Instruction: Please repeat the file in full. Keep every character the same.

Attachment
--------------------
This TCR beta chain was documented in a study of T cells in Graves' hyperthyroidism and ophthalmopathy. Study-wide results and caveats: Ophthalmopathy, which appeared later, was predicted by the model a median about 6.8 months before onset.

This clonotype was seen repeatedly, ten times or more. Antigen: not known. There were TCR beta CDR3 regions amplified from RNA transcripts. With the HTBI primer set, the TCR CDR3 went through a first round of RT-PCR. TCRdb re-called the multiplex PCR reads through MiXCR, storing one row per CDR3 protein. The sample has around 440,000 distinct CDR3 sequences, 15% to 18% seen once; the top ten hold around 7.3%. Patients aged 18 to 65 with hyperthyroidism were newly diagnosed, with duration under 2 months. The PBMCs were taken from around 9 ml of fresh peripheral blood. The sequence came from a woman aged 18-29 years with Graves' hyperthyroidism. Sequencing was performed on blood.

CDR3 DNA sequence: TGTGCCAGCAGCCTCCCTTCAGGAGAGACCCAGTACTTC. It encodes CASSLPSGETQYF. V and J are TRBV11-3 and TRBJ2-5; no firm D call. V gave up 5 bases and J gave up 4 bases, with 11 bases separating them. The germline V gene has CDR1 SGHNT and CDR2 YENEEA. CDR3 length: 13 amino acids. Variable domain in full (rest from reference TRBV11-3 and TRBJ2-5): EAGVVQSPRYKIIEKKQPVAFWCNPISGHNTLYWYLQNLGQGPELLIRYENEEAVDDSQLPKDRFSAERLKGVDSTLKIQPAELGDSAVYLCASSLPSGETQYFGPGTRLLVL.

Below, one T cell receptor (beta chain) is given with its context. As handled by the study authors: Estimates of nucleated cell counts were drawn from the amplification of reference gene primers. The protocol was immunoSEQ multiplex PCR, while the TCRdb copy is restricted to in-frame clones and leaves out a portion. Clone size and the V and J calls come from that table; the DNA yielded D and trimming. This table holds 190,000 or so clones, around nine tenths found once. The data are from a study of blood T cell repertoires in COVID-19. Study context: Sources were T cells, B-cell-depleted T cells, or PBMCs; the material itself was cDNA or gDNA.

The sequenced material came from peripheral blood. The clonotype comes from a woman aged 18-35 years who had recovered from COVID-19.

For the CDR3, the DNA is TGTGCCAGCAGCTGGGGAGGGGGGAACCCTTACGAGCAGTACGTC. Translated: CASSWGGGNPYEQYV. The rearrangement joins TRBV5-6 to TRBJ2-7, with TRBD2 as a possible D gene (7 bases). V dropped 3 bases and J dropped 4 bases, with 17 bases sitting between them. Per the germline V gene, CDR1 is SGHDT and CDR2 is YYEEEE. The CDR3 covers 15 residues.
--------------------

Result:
This TCR beta chain was documented in a study of T cells in Graves' hyperthyroidism and ophthalmopathy. Study-wide results and caveats: Ophthalmopathy, which appeared later, was predicted by the model a median about 6.8 months before onset.

This clonotype was seen repeatedly, ten times or more. Antigen: not known. There were TCR beta CDR3 regions amplified from RNA transcripts. With the HTBI primer set, the TCR CDR3 went through a first round of RT-PCR. TCRdb re-called the multiplex PCR reads through MiXCR, storing one row per CDR3 protein. The sample has around 440,000 distinct CDR3 sequences, 15% to 18% seen once; the top ten hold around 7.3%. Patients aged 18 to 65 with hyperthyroidism were newly diagnosed, with duration under 2 months. The PBMCs were taken from around 9 ml of fresh peripheral blood. The sequence came from a woman aged 18-29 years with Graves' hyperthyroidism. Sequencing was performed on blood.

CDR3 DNA sequence: TGTGCCAGCAGCCTCCCTTCAGGAGAGACCCAGTACTTC. It encodes CASSLPSGETQYF. V and J are TRBV11-3 and TRBJ2-5; no firm D call. V gave up 5 bases and J gave up 4 bases, with 11 bases separating them. The germline V gene has CDR1 SGHNT and CDR2 YENEEA. CDR3 length: 13 amino acids. Variable domain in full (rest from reference TRBV11-3 and TRBJ2-5): EAGVVQSPRYKIIEKKQPVAFWCNPISGHNTLYWYLQNLGQGPELLIRYENEEAVDDSQLPKDRFSAERLKGVDSTLKIQPAELGDSAVYLCASSLPSGETQYFGPGTRLLVL.

Below, one T cell receptor (beta chain) is given with its context. As handled by the study authors: Estimates of nucleated cell counts were drawn from the amplification of reference gene primers. The protocol was immunoSEQ multiplex PCR, while the TCRdb copy is restricted to in-frame clones and leaves out a portion. Clone size and the V and J calls come from that table; the DNA yielded D and trimming. This table holds 190,000 or so clones, around nine tenths found once. The data are from a study of blood T cell repertoires in COVID-19. Study context: Sources were T cells, B-cell-depleted T cells, or PBMCs; the material itself was cDNA or gDNA.

The sequenced material came from peripheral blood. The clonotype comes from a woman aged 18-35 years who had recovered from COVID-19.

For the CDR3, the DNA is TGTGCCAGCAGCTGGGGAGGGGGGAACCCTTACGAGCAGTACGTC. Translated: CASSWGGGNPYEQYV. The rearrangement joins TRBV5-6 to TRBJ2-7, with TRBD2 as a possible D gene (7 bases). V dropped 3 bases and J dropped 4 bases, with 17 bases sitting between them. Per the germline V gene, CDR1 is SGHDT and CDR2 is YYEEEE. The CDR3 covers 15 residues.